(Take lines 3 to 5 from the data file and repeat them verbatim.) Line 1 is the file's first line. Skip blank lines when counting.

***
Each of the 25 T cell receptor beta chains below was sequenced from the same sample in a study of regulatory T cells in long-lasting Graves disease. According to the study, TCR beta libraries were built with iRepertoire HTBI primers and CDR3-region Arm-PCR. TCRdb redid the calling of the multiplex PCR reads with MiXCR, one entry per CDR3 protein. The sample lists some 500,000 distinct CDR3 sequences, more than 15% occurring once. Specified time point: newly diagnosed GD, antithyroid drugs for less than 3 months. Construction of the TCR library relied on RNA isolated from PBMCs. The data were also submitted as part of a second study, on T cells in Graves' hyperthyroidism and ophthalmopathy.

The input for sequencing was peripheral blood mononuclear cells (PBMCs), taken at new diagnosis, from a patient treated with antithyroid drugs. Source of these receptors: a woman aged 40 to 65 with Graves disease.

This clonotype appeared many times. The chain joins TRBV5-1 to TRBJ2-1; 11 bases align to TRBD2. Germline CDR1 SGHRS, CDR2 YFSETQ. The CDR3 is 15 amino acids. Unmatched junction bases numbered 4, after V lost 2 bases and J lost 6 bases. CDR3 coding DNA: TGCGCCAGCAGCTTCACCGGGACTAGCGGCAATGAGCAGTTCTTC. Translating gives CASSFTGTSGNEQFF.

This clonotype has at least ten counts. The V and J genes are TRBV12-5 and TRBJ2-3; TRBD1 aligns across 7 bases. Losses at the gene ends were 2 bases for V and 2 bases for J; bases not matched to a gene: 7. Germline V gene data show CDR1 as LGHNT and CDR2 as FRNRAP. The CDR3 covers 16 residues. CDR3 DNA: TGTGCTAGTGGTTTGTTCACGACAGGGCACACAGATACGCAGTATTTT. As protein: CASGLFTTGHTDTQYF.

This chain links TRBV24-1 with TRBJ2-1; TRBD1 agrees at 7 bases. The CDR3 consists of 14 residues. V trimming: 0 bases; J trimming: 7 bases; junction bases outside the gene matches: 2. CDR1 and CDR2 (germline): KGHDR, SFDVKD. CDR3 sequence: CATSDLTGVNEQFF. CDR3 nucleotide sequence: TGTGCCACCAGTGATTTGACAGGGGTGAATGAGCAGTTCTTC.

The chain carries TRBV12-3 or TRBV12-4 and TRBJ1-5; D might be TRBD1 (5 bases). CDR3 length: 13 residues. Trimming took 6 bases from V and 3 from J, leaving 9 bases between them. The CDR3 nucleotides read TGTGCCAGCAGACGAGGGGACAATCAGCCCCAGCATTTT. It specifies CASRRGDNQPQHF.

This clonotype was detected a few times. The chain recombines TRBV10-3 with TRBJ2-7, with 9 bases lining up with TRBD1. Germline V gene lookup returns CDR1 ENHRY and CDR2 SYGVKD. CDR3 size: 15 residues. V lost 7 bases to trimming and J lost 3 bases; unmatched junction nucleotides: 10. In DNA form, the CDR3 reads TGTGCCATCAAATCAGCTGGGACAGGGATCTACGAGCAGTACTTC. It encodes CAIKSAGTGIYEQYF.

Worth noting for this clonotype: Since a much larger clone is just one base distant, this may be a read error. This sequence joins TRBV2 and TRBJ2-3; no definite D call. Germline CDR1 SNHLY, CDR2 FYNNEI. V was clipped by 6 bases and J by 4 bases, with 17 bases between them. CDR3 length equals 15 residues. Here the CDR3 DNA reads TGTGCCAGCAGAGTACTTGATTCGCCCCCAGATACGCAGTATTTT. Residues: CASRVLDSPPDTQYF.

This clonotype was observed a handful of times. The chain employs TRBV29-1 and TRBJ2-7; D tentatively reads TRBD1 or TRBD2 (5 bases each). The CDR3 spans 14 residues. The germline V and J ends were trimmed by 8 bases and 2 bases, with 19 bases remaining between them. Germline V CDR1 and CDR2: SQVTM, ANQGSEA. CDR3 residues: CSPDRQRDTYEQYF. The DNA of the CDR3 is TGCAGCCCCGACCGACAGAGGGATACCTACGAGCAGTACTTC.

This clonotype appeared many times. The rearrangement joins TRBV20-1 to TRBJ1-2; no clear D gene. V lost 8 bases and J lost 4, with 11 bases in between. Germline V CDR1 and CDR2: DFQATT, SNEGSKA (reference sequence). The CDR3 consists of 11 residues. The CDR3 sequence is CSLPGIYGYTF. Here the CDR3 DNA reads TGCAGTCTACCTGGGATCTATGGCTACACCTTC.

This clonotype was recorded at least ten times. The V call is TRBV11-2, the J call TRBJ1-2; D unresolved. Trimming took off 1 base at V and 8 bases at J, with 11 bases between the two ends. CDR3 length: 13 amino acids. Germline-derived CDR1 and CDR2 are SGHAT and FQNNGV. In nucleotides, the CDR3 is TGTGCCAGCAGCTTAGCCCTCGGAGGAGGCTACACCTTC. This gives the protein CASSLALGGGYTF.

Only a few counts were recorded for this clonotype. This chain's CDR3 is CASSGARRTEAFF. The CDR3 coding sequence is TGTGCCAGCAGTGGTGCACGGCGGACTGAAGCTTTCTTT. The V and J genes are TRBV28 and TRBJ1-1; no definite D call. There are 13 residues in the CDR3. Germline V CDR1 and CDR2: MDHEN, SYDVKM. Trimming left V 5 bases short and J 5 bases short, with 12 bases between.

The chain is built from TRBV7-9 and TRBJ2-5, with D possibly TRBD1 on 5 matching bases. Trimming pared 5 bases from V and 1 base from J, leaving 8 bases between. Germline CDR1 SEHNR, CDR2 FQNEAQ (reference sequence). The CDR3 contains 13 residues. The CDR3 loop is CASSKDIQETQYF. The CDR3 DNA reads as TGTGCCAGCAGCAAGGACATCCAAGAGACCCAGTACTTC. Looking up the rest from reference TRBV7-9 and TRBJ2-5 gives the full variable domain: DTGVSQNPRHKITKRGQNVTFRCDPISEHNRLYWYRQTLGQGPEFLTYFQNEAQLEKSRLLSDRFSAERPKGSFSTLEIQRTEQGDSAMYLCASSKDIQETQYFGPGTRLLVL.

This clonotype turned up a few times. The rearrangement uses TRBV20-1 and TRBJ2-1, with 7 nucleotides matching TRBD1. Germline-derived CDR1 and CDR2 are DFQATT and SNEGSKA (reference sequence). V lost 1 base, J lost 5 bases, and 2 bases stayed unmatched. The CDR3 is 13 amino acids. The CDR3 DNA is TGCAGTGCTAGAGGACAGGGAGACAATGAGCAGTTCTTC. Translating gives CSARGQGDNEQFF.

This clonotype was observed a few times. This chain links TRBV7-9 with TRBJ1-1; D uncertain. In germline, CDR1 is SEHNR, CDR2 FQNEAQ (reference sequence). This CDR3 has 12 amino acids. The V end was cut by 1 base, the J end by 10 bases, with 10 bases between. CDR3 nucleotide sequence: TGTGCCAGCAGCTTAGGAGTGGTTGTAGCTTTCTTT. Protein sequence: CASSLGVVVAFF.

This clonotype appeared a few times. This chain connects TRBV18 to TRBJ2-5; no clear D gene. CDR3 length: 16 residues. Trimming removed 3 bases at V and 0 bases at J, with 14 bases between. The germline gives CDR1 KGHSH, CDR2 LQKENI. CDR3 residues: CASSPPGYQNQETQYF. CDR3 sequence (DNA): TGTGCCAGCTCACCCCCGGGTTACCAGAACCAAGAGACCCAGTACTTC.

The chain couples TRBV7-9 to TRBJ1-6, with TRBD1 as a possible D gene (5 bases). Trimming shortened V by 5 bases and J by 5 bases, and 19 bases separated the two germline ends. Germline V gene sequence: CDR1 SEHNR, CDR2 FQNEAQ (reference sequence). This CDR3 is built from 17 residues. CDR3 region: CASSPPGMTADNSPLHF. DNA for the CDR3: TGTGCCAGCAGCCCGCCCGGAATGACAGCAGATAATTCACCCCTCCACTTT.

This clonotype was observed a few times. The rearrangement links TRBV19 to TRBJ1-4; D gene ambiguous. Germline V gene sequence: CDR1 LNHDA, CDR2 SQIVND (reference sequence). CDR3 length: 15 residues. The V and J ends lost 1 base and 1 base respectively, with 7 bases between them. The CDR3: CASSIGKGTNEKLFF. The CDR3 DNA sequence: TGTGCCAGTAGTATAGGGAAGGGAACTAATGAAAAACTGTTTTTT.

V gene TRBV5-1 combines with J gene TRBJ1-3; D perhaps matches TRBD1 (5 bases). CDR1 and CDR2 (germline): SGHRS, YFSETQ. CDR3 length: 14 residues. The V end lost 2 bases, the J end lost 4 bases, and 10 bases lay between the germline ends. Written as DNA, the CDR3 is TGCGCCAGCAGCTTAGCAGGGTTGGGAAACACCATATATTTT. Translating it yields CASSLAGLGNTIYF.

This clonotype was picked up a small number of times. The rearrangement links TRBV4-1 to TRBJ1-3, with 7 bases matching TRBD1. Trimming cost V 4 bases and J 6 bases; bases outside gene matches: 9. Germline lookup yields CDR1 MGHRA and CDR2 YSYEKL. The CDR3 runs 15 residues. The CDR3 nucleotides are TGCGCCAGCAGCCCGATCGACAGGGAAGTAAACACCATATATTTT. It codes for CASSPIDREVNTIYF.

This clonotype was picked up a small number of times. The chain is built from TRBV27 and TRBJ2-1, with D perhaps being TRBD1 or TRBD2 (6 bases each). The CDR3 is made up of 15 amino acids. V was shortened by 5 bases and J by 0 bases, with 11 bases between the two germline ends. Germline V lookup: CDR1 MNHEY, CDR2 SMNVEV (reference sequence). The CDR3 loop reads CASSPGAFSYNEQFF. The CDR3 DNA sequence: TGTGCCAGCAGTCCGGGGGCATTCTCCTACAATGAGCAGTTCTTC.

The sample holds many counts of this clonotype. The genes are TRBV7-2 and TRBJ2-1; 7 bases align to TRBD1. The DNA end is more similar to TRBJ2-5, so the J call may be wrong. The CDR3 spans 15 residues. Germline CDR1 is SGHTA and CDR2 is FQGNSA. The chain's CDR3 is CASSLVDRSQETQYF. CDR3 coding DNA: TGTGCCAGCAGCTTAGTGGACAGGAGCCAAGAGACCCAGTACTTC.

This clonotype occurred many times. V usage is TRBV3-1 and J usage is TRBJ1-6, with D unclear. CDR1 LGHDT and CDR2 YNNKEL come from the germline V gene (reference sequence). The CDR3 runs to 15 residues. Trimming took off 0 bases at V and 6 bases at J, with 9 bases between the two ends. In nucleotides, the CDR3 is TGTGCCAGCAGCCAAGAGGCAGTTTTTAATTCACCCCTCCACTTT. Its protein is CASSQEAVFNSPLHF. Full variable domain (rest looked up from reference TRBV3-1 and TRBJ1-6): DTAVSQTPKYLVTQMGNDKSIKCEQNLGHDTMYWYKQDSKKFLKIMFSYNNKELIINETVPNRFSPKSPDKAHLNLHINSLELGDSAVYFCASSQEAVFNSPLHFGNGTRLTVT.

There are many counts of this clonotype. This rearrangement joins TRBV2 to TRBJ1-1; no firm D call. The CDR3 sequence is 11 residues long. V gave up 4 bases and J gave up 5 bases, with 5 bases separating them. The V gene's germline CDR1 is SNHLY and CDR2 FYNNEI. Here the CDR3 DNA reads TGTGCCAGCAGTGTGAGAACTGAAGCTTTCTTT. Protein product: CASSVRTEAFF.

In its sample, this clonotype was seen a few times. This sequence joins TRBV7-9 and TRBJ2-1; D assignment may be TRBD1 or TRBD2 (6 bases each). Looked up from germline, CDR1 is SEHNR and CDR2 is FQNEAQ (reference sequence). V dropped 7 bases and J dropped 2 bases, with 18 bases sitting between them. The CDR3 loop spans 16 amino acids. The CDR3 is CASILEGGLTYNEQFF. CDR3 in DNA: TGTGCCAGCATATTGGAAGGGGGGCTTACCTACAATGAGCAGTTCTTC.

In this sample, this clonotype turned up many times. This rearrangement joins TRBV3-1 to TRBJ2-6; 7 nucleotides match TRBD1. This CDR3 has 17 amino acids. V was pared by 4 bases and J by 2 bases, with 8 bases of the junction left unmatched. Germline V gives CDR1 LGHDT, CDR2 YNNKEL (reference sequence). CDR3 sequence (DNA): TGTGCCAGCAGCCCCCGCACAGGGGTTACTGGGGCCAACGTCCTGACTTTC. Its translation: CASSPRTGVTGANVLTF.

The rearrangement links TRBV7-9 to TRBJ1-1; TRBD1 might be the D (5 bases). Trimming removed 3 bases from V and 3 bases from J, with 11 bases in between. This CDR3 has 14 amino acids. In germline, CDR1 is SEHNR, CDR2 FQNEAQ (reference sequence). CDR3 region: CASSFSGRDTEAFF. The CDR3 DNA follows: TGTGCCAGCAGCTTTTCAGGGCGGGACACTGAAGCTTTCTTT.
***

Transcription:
This clonotype appeared many times. The chain joins TRBV5-1 to TRBJ2-1; 11 bases align to TRBD2. Germline CDR1 SGHRS, CDR2 YFSETQ. The CDR3 is 15 amino acids. Unmatched junction bases numbered 4, after V lost 2 bases and J lost 6 bases. CDR3 coding DNA: TGCGCCAGCAGCTTCACCGGGACTAGCGGCAATGAGCAGTTCTTC. Translating gives CASSFTGTSGNEQFF.

This clonotype has at least ten counts. The V and J genes are TRBV12-5 and TRBJ2-3; TRBD1 aligns across 7 bases. Losses at the gene ends were 2 bases for V and 2 bases for J; bases not matched to a gene: 7. Germline V gene data show CDR1 as LGHNT and CDR2 as FRNRAP. The CDR3 covers 16 residues. CDR3 DNA: TGTGCTAGTGGTTTGTTCACGACAGGGCACACAGATACGCAGTATTTT. As protein: CASGLFTTGHTDTQYF.

This chain links TRBV24-1 with TRBJ2-1; TRBD1 agrees at 7 bases. The CDR3 consists of 14 residues. V trimming: 0 bases; J trimming: 7 bases; junction bases outside the gene matches: 2. CDR1 and CDR2 (germline): KGHDR, SFDVKD. CDR3 sequence: CATSDLTGVNEQFF. CDR3 nucleotide sequence: TGTGCCACCAGTGATTTGACAGGGGTGAATGAGCAGTTCTTC.